I’d add to that list. It’s not just the absence of comments in interviews, it is ever-present tolerance for underachievement. With Kobe, you know that IT MATTERS to him. He lives to win. I’m sure he wants to “get his” and to do well individually, but Kobe leaves everything on the floor–even when the team is getting blown out. The losses stick with Kobe. The burn inside of him and motivate him to work ever harder. Have any of you ever seen Bynum do the same?

    As much as anything else, this view of his career as a “job” and not as a passion is one of the biggest reasons not to re-sign Andrew. We all know that he is injury prone, and there is an elevated risk in that regard. However, if he’d demonstrated the kind of passion and will to compete, I’d feel like the risk is worth it, because that same passion would likely cause him to work his tail off to return to full strength.

    What about now? If he signs a max contract, with a guaranteed $100 million plus, who can look at him and believe that he’ll do whatever is necessary to get back to full strength?

    This is not a character assassination, because I would put myself in the same boat as Andrew. I don’t have a passion for my job, and if someone guaranteed me enough money to never want for anything (regardless of my effort on the job) I’d be a slacker too. But I wouldn’t hire myself to a multimillion dollar guaranteed employment contract either….

  4. People are blaming Mike Brown? Bizarre.

    In view of the fact Pau didn’t bother to show up to last year’s playoffs either, and was so bizarrely inept at the time that his then coach, the most successful coach of all time in the NBA and a man widely viewed as an excellent manager of his players, actually punched him in the chest in the middle of a game because he was so frustrated with his vanishing act, isn’t it about time that Pau Gasol be held responsible for Pau Gasol not playing basketball?

    I was surprised Gasol was on the team when the season started (and that was his good fortune as much as anything) but, by mid-year, I was happy that he was back and playing at a reasonably high level. After last year’s debacle, I really wanted him to have a strong playoff run that was consistent with his pre-2011 playoff work. He’s not a perfect fit to play with Bynum, but collectively they provide tons of value and he’s a real easy guy to root for. But this is two bed-wettings in a row, with two different coaches. 3 and 3 in a close-out playoff game for a $20 million player? That doesn’t sound like a coaching issue.

    Some of it is that the Lakers lack of shooting- who could have guessed not having anyone who can make an 18 footer would be a problem- makes it easy to crowd the paint and take away easy inside looks, but Pau isn’t doing anything. Not offensively, not defensively, not anywhere. No adjustments or tweaks are going to get this Laker team over the hump if that doesn’t change.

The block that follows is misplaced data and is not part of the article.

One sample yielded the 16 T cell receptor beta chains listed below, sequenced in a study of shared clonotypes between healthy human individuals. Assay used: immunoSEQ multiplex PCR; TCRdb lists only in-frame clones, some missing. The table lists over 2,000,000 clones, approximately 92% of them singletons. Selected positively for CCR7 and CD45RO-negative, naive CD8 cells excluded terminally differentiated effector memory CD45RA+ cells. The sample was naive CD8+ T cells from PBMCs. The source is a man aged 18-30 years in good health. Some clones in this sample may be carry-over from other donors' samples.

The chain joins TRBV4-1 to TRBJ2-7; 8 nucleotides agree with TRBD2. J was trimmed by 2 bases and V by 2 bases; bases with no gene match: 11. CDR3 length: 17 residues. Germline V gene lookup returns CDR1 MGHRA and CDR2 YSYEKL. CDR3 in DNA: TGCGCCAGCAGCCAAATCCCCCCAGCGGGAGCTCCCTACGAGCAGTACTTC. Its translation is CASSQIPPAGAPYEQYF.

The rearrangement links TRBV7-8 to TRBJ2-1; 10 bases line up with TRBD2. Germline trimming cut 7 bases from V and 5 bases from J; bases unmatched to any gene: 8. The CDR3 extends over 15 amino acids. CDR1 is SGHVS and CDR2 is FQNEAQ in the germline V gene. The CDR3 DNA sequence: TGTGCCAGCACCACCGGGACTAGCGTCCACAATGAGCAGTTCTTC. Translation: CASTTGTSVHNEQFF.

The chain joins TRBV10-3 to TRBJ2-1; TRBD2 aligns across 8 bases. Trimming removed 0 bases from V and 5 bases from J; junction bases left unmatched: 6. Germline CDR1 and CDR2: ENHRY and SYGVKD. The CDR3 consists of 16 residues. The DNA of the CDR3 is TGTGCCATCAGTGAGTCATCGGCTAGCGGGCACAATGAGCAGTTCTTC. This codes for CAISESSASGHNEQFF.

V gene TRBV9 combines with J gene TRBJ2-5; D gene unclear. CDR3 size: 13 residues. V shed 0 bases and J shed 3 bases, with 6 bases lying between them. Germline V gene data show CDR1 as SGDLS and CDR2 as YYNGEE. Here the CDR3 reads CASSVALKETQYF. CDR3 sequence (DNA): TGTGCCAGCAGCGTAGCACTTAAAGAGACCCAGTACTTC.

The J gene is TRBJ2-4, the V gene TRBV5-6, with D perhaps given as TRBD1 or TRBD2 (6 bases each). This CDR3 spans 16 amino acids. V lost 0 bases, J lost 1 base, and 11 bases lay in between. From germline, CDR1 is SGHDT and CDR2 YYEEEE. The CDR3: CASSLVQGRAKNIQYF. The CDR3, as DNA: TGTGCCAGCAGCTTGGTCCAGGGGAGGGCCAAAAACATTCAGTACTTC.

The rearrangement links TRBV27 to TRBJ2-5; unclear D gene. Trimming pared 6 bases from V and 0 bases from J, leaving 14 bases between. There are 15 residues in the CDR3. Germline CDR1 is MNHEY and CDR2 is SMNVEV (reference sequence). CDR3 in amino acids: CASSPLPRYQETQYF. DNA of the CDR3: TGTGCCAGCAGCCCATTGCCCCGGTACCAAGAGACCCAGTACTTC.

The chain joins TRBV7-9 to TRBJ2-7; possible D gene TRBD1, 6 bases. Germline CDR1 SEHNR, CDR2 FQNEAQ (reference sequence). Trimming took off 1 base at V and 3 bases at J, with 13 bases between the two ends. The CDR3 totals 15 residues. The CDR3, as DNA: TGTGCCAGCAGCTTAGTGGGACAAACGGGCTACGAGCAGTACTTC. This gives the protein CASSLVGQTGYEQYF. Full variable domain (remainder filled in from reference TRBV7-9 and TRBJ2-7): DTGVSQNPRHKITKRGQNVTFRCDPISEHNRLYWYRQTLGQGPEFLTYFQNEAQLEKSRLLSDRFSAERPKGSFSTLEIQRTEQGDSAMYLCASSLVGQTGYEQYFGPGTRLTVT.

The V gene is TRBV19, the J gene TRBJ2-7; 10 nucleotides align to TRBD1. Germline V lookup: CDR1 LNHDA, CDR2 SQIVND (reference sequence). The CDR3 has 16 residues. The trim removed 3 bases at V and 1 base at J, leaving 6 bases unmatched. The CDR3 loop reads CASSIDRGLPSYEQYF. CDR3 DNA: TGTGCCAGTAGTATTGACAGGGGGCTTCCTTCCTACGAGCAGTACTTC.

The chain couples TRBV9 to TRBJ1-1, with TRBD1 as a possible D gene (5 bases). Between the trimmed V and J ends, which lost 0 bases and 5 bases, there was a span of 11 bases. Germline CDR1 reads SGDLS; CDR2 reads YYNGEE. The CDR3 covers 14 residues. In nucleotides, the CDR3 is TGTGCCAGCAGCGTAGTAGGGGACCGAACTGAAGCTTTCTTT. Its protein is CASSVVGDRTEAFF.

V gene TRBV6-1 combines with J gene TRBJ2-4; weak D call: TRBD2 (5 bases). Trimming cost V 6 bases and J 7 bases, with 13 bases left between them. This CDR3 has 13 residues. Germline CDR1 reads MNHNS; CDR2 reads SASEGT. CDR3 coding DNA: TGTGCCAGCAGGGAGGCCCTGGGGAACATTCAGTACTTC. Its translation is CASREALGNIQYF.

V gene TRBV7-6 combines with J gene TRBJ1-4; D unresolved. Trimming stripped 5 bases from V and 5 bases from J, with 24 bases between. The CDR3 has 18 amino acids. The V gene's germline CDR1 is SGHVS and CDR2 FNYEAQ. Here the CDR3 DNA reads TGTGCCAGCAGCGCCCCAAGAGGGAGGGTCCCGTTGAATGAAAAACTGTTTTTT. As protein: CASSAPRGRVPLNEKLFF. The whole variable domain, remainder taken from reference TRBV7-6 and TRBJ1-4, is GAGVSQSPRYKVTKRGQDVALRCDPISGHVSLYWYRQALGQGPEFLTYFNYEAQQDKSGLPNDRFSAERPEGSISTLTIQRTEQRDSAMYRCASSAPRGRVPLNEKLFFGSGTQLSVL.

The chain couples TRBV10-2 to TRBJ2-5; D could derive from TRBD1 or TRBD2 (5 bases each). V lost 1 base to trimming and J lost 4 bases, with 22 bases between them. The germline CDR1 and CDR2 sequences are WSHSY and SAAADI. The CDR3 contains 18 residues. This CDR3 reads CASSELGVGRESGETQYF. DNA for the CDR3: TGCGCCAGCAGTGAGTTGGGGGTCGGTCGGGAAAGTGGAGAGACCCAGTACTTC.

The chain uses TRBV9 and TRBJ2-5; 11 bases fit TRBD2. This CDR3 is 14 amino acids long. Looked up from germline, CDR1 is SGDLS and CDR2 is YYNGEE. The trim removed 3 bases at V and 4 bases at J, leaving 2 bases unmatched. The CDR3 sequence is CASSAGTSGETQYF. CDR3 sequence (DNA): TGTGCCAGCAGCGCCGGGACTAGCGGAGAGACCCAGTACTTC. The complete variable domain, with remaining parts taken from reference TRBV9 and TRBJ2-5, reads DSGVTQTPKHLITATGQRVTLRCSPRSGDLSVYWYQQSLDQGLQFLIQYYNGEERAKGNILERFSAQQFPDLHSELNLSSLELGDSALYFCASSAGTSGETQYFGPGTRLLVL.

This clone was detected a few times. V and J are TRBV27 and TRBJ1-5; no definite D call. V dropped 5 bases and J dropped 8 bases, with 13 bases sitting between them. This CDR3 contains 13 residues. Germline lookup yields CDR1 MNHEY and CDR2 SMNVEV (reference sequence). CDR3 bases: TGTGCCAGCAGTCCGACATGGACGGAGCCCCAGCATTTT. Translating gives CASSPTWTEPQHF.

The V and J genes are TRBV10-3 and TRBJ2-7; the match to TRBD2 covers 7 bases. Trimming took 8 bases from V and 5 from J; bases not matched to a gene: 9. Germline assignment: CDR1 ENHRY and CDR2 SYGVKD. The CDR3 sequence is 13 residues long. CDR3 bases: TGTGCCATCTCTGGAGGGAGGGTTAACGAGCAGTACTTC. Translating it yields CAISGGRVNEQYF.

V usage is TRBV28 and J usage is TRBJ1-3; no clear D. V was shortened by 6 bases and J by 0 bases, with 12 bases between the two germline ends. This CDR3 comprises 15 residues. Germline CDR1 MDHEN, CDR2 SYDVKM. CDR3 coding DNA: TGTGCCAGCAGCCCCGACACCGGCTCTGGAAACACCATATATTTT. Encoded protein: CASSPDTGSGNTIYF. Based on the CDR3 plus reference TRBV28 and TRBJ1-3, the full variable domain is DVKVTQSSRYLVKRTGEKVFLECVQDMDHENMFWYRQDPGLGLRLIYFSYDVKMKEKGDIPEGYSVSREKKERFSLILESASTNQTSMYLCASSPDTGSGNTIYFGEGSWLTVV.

5. A new post is up. But please keep commenting on the great links that Dave put up in this thread.

    http://www.forumblueandgold.com/2012/05/11/are-the-lakers-playing-too-slow/

  6. Kobe and artest are going to close out this series tomorrow night!! i wrote all about it on my blog so come by read and enjoy! http://nbawagers.com/2012/05/home-court-advantage-will-prevail/

  7. CMB,

    I agree with you. In everyone’s rush to pile on Bynum they are basically giving Gasol a pass. Three points and three rebounds in a potential closeout game for a player of Pau’s caliber is an insult to Laker fans everywhere.

    That doesn’t mean Bynum should not be criticized. It just amazes me that Pau can pull the same thing two years in a row and be largely excused for it.

  8. I don’t think anyone is giving Pau a pass on his play the past four games, however, Pau at least was the no. 2 factor in the Lakers winning two championships. So, Lakers fans have that to hold back on Pau. Additionally, Pau adds at least another three quarters of an NBA season to his career every summer playing with his buddies for Spain. He is showing the signs of that effect at the close of NBA seasons.

    Bynum, on the other hand, is supposed to be the youngster ready to assume the mantle of alpha for the Lakers. Yet, he’s been disengaged since the second game of this series. Why? That’s the question everyone wants to know…why?

    This years Lakers roster is full of holes and everyone knows that the Lakers can only go as far as Kobe, Bynum and Pau takes them. Sprinkle in a reinvigorated MWP on defense and offense with a healthy dose of Barnes (as a hustle player, not a ball-handler or 3-pt specialist). A dab of Ramon Sessions with the stats and confidence from his first few games with the Lakers and the recipe is there for the Lakers to make a deep playoff run.

    Let’s hope that all the Lakers play the game tomorrow as if it’s there last game as a Laker. Sadly, if the Lakers lose for more than half of them this will be true.

  9. Chearn

    Great post. Yes Pau has been bad but with this stupid Brown offense he has become a after thought in the offense standing 20 feet out like LO used to do.

    Andrew on the other hand he clearly dosen’t care. I get the feeling he wants to lose because it’s to much work to beat OKC and the Spurs.

    He already is ready to start his summer, buy 3 or 4 more cars to park illegally and get back to the playboy Mansion.

    Or maybe he has his room waiting for him in Cabo ala Nick the Quick.

    Either way I personally am sick of the guy, talent or not the guy is a negative enity for the Laker brand.